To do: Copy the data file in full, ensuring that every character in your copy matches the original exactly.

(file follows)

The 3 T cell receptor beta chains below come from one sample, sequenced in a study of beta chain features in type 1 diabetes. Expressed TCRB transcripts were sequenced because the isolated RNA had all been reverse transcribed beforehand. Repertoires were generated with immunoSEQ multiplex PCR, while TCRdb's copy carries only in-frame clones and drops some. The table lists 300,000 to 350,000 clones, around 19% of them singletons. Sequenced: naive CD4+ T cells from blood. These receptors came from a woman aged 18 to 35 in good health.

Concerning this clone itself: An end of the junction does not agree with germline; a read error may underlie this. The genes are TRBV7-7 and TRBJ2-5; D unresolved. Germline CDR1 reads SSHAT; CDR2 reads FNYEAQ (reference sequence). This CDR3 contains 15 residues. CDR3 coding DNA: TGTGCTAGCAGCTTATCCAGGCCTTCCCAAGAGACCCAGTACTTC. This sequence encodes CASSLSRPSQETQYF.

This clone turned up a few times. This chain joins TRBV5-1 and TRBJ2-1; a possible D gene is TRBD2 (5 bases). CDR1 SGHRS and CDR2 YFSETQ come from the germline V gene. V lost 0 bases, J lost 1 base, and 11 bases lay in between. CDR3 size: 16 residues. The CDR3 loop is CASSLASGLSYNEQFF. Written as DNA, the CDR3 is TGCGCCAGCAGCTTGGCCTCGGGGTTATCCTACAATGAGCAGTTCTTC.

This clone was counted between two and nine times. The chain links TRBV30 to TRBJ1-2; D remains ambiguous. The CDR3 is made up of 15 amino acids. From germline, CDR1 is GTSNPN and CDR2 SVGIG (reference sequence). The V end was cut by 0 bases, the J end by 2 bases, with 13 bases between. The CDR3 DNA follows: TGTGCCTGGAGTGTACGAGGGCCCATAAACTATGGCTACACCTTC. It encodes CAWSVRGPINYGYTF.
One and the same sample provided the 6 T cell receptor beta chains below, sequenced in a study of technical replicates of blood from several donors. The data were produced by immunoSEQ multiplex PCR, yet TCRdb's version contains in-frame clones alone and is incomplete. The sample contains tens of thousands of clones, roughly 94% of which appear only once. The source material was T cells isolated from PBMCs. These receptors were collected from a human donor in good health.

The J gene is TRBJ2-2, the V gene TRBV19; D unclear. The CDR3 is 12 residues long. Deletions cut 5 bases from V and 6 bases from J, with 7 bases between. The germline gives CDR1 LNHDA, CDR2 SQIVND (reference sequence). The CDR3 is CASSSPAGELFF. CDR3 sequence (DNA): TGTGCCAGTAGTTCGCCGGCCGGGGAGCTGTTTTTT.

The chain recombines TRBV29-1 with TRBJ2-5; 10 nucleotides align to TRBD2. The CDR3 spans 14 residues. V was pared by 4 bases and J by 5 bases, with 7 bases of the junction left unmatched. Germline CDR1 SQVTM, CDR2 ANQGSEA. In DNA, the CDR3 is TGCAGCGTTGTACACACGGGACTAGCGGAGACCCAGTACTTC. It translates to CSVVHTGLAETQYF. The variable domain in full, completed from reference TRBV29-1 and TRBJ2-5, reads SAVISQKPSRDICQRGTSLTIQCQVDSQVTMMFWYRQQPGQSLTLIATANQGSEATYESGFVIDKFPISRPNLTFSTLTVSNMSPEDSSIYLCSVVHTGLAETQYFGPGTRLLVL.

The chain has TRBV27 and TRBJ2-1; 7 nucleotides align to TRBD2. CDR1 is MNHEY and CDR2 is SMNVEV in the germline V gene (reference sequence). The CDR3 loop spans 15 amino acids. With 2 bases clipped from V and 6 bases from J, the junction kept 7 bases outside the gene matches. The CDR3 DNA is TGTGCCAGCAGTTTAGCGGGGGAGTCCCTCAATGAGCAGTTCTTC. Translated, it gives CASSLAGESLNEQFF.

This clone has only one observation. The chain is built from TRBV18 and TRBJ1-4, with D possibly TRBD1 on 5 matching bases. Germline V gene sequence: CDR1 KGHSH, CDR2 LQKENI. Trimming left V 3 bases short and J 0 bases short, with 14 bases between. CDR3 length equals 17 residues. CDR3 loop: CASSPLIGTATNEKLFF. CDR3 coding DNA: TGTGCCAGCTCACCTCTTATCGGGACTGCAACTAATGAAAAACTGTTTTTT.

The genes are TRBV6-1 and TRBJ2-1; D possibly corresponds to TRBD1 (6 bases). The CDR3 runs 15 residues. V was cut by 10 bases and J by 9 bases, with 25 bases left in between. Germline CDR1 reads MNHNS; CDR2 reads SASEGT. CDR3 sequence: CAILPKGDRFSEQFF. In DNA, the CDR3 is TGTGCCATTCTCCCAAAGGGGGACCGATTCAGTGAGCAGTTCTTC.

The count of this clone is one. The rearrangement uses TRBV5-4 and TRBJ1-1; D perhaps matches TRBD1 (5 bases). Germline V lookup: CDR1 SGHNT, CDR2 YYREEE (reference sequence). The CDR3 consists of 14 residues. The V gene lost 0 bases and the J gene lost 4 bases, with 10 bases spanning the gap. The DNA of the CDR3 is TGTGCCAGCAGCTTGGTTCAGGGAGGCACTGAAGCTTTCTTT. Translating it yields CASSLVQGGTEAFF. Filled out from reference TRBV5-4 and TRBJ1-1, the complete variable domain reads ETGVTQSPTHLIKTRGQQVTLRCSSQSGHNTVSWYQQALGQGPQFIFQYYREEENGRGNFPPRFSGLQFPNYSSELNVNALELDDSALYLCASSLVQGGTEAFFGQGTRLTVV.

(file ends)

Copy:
The 3 T cell receptor beta chains below come from one sample, sequenced in a study of beta chain features in type 1 diabetes. Expressed TCRB transcripts were sequenced because the isolated RNA had all been reverse transcribed beforehand. Repertoires were generated with immunoSEQ multiplex PCR, while TCRdb's copy carries only in-frame clones and drops some. The table lists 300,000 to 350,000 clones, around 19% of them singletons. Sequenced: naive CD4+ T cells from blood. These receptors came from a woman aged 18 to 35 in good health.

Concerning this clone itself: An end of the junction does not agree with germline; a read error may underlie this. The genes are TRBV7-7 and TRBJ2-5; D unresolved. Germline CDR1 reads SSHAT; CDR2 reads FNYEAQ (reference sequence). This CDR3 contains 15 residues. CDR3 coding DNA: TGTGCTAGCAGCTTATCCAGGCCTTCCCAAGAGACCCAGTACTTC. This sequence encodes CASSLSRPSQETQYF.

This clone turned up a few times. This chain joins TRBV5-1 and TRBJ2-1; a possible D gene is TRBD2 (5 bases). CDR1 SGHRS and CDR2 YFSETQ come from the germline V gene. V lost 0 bases, J lost 1 base, and 11 bases lay in between. CDR3 size: 16 residues. The CDR3 loop is CASSLASGLSYNEQFF. Written as DNA, the CDR3 is TGCGCCAGCAGCTTGGCCTCGGGGTTATCCTACAATGAGCAGTTCTTC.

This clone was counted between two and nine times. The chain links TRBV30 to TRBJ1-2; D remains ambiguous. The CDR3 is made up of 15 amino acids. From germline, CDR1 is GTSNPN and CDR2 SVGIG (reference sequence). The V end was cut by 0 bases, the J end by 2 bases, with 13 bases between. The CDR3 DNA follows: TGTGCCTGGAGTGTACGAGGGCCCATAAACTATGGCTACACCTTC. It encodes CAWSVRGPINYGYTF.
One and the same sample provided the 6 T cell receptor beta chains below, sequenced in a study of technical replicates of blood from several donors. The data were produced by immunoSEQ multiplex PCR, yet TCRdb's version contains in-frame clones alone and is incomplete. The sample contains tens of thousands of clones, roughly 94% of which appear only once. The source material was T cells isolated from PBMCs. These receptors were collected from a human donor in good health.

The J gene is TRBJ2-2, the V gene TRBV19; D unclear. The CDR3 is 12 residues long. Deletions cut 5 bases from V and 6 bases from J, with 7 bases between. The germline gives CDR1 LNHDA, CDR2 SQIVND (reference sequence). The CDR3 is CASSSPAGELFF. CDR3 sequence (DNA): TGTGCCAGTAGTTCGCCGGCCGGGGAGCTGTTTTTT.

The chain recombines TRBV29-1 with TRBJ2-5; 10 nucleotides align to TRBD2. The CDR3 spans 14 residues. V was pared by 4 bases and J by 5 bases, with 7 bases of the junction left unmatched. Germline CDR1 SQVTM, CDR2 ANQGSEA. In DNA, the CDR3 is TGCAGCGTTGTACACACGGGACTAGCGGAGACCCAGTACTTC. It translates to CSVVHTGLAETQYF. The variable domain in full, completed from reference TRBV29-1 and TRBJ2-5, reads SAVISQKPSRDICQRGTSLTIQCQVDSQVTMMFWYRQQPGQSLTLIATANQGSEATYESGFVIDKFPISRPNLTFSTLTVSNMSPEDSSIYLCSVVHTGLAETQYFGPGTRLLVL.

The chain has TRBV27 and TRBJ2-1; 7 nucleotides align to TRBD2. CDR1 is MNHEY and CDR2 is SMNVEV in the germline V gene (reference sequence). The CDR3 loop spans 15 amino acids. With 2 bases clipped from V and 6 bases from J, the junction kept 7 bases outside the gene matches. The CDR3 DNA is TGTGCCAGCAGTTTAGCGGGGGAGTCCCTCAATGAGCAGTTCTTC. Translated, it gives CASSLAGESLNEQFF.

This clone has only one observation. The chain is built from TRBV18 and TRBJ1-4, with D possibly TRBD1 on 5 matching bases. Germline V gene sequence: CDR1 KGHSH, CDR2 LQKENI. Trimming left V 3 bases short and J 0 bases short, with 14 bases between. CDR3 length equals 17 residues. CDR3 loop: CASSPLIGTATNEKLFF. CDR3 coding DNA: TGTGCCAGCTCACCTCTTATCGGGACTGCAACTAATGAAAAACTGTTTTTT.

The genes are TRBV6-1 and TRBJ2-1; D possibly corresponds to TRBD1 (6 bases). The CDR3 runs 15 residues. V was cut by 10 bases and J by 9 bases, with 25 bases left in between. Germline CDR1 reads MNHNS; CDR2 reads SASEGT. CDR3 sequence: CAILPKGDRFSEQFF. In DNA, the CDR3 is TGTGCCATTCTCCCAAAGGGGGACCGATTCAGTGAGCAGTTCTTC.

The count of this clone is one. The rearrangement uses TRBV5-4 and TRBJ1-1; D perhaps matches TRBD1 (5 bases). Germline V lookup: CDR1 SGHNT, CDR2 YYREEE (reference sequence). The CDR3 consists of 14 residues. The V gene lost 0 bases and the J gene lost 4 bases, with 10 bases spanning the gap. The DNA of the CDR3 is TGTGCCAGCAGCTTGGTTCAGGGAGGCACTGAAGCTTTCTTT. Translating it yields CASSLVQGGTEAFF. Filled out from reference TRBV5-4 and TRBJ1-1, the complete variable domain reads ETGVTQSPTHLIKTRGQQVTLRCSSQSGHNTVSWYQQALGQGPQFIFQYYREEENGRGNFPPRFSGLQFPNYSSELNVNALELDDSALYLCASSLVQGGTEAFFGQGTRLTVV.